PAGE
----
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The Project on Government Oversight (POGO), a nonpartisan independent watchdog, told House Financial Services Chairman Rep. Spencer Bachus, R-Ala., and the ranking Democrat, Barney Frank of Massachusetts, in a letter on Tuesday that it opposes Bachus’ bill to create a self-regulatory organization (SRO) to oversee advisors, H.R. 4624.
POGO, which investigates corruption, misconduct and conflicts of interest, told Bachus and Frank that it has joined others in “raising serious concerns” about the Financial Industry Regulatory Authority (FINRA), which is said to be the lead SRO candidate. The SRO’s “regulatory effectiveness is undermined by its inherent conflicts of interest, its lack of transparency and accountability, its lobbying expenditures, and its executive compensation packages, among other issues,” Angela Canterbury, POGO’s Director of Public Policy and Michael Smallberg, a POGO investigator, told the lawmakers.
The POGO officials said that “there is no substitute for governmental regulation of the investment advisor industry. Therefore, we urge the Committee to reject H.R. 4624.”
In its letter, POGO then cites FINRA’s “conflicted mission,” which leads to “cozy ties with industry.” FINRA, the watchdog says, “collects fees from its member firms and invests in the securities industry, while also assuming responsibility for regulating and disciplining these firms, raising concerns about an inherent conflict of mission.”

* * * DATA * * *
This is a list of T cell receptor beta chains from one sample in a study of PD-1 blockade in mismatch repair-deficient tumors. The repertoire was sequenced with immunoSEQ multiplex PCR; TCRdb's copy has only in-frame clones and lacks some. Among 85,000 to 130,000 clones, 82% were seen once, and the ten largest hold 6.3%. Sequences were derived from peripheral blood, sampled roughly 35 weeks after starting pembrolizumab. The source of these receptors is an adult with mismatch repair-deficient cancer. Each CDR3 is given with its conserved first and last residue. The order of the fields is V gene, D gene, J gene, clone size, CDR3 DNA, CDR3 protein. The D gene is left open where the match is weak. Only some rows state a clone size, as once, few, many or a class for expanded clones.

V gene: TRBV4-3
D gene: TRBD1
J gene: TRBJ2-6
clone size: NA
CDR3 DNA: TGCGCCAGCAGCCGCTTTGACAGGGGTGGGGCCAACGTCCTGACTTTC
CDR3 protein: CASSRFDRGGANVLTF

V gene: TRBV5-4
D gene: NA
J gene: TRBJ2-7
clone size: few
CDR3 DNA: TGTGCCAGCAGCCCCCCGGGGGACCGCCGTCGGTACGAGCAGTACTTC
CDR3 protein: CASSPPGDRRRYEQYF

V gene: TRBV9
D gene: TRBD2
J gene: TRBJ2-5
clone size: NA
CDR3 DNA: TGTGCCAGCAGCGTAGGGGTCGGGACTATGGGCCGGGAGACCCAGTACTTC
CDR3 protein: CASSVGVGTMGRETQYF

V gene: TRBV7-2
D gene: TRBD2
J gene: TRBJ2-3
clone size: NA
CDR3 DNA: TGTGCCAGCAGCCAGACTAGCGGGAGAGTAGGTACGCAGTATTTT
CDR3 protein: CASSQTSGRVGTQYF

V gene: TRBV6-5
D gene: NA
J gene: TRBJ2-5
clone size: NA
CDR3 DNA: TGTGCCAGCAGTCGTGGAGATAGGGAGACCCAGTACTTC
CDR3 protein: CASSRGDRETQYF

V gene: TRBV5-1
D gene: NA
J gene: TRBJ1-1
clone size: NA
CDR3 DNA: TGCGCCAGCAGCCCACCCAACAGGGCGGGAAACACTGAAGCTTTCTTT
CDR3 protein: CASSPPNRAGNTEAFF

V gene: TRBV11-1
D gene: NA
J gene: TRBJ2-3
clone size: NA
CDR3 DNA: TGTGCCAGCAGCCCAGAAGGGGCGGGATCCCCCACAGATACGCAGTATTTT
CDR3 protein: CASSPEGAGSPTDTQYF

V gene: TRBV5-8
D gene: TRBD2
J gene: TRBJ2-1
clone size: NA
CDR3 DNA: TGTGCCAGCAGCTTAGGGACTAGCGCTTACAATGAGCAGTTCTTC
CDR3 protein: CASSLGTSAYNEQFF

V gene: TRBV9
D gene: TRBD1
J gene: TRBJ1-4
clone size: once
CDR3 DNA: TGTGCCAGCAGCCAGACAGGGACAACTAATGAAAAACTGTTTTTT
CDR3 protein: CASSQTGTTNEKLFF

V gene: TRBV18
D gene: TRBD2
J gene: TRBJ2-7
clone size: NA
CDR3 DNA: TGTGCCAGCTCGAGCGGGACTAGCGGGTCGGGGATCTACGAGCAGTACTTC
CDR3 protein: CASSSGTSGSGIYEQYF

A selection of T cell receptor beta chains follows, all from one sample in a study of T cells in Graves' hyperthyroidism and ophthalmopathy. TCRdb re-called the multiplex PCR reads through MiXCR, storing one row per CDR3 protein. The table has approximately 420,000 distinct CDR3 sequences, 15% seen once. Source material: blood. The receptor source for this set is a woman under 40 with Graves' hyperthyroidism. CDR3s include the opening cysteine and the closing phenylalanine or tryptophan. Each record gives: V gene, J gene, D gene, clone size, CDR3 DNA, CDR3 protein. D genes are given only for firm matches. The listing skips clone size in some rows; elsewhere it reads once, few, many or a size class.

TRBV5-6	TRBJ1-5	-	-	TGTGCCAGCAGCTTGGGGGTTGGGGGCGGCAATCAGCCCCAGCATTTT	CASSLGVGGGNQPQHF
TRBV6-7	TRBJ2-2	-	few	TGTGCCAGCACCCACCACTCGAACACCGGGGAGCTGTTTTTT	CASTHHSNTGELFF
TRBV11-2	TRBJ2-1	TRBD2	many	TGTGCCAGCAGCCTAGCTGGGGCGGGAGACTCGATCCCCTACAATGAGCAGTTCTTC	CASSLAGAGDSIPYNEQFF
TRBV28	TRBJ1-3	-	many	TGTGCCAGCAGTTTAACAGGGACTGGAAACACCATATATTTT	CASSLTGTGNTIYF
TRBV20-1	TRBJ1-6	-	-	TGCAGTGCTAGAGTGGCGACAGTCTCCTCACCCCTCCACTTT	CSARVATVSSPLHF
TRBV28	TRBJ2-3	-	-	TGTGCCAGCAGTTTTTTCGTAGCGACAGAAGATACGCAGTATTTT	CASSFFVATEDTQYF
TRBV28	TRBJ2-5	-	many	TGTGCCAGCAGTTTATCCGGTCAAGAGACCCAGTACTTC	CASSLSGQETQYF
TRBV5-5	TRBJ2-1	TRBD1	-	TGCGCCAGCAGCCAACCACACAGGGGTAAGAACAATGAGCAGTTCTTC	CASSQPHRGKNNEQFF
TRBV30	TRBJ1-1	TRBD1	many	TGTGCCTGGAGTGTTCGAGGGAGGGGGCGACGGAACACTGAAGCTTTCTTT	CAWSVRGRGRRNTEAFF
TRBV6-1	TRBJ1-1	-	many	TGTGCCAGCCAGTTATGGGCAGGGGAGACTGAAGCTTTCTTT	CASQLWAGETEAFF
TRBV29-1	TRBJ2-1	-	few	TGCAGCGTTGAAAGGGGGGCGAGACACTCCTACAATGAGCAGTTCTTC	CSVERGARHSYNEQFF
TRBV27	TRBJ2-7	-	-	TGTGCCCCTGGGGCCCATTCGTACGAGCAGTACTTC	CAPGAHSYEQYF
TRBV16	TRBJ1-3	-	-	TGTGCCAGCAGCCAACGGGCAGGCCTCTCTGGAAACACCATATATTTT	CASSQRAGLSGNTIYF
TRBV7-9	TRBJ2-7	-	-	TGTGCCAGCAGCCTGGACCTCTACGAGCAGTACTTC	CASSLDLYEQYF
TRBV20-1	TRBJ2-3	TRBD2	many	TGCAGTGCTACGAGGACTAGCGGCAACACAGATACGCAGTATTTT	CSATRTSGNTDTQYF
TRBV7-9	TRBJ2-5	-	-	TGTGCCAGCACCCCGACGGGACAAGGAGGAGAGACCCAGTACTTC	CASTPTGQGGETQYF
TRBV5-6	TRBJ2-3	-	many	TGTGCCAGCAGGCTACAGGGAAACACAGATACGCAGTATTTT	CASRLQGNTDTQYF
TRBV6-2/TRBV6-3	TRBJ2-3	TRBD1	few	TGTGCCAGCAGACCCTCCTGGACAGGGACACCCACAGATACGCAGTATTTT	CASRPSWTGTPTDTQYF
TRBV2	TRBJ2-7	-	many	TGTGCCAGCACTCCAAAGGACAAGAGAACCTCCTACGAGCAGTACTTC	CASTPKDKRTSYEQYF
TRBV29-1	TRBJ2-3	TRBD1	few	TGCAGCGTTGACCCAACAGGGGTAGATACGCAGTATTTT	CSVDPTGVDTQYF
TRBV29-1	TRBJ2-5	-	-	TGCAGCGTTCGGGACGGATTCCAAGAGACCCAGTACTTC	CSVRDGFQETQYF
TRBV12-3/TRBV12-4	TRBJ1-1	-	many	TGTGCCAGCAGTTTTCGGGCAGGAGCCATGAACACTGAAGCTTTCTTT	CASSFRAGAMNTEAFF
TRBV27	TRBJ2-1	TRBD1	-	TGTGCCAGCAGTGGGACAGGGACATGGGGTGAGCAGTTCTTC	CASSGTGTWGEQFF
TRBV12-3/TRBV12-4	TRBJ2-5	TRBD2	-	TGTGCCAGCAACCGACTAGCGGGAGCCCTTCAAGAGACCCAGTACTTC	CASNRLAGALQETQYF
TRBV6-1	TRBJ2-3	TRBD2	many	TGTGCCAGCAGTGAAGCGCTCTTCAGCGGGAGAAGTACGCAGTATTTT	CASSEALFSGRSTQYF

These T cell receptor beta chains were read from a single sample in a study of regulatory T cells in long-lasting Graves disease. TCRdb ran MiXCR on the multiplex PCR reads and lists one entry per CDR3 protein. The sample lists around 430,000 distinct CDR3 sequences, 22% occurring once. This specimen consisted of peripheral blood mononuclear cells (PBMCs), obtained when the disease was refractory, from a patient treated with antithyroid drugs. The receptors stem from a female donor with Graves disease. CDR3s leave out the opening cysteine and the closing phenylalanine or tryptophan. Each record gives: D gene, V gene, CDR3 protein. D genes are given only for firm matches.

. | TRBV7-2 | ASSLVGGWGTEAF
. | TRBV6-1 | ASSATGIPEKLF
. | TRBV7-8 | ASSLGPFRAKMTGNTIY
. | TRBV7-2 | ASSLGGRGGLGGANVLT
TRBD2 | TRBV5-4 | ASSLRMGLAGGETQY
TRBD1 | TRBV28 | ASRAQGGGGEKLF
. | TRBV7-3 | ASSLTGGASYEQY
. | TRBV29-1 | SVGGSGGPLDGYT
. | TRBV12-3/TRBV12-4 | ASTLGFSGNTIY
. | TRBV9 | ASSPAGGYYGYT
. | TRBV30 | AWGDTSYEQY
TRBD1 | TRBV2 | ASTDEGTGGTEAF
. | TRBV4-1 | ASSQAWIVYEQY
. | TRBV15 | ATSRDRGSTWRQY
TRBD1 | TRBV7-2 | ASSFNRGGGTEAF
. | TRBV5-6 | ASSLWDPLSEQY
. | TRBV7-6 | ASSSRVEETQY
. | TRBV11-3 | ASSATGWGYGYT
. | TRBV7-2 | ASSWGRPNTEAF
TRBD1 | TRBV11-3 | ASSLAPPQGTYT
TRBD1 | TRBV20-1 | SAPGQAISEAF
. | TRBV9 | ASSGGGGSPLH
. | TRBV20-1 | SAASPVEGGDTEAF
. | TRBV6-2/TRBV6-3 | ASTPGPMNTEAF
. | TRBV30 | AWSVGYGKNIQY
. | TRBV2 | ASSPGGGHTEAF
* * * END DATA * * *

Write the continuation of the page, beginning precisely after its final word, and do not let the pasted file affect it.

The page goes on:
POGO said it believes that FINRA’s “inherently conflicted self-funding model has contributed to an incestuous relationship between FINRA and the industry it is tasked with regulating.”
The watchdog also cited FINRA’s “lack of transparency and accountability” and urged the House Financial Services Committee to “probe these issues before delegating any additional governmental authority to FINRA or another SRO.” POGO cited a recent Government Accountability Office (GAO) report which noted that one of the potential drawbacks of creating an SRO for private funds is that it would “limit transparency and accountability, as the SRO would be accountable primarily to its members rather than to Congress or the public.”
In the case of FINRA, POGO says, “even industry groups have expressed frustration with the organization's lack of transparency and accountability. The Chamber of Commerce, for instance, has noted that FINRA is not bound by the system of checks and balances that applies to government agencies.”
Yet another reason FINRA should not be an SRO candidate, POGO argues, is because FINRA spends an “excessive” amount on lobbying and executive compensation. “FINRA spent nearly $4 million on lobbying between 2008 and 2011, according to the Center for Responsive Politics, not to mention its significant expenditures on advertising and 'public interest' spots in national media outlets,” POGO says. “These figures do not include the significant lobbying expenditures and campaign contributions made by FINRA's member firms.”
POGO also cited various sources that have attested to the cost of an SRO for advisors.
“There is no question that the SEC—which is already working with limited resources to implement a wide range of requirements under the Dodd-Frank Act—would have to set aside significant budgetary and staffing resources to oversee an investment advisor SRO,” the POGO letter states.
“In some cases, these oversight duties may even result in a duplication of efforts between the SEC and the SRO. POGO agrees with SEC Commissioner Luis Aguilar's statement that creating an investment adviser SRO would be an ‘illusory way of dealing with the problem of resources.’”
Read FINRA Hits Back in Battle Over Advisor SRO on AdvisorOne.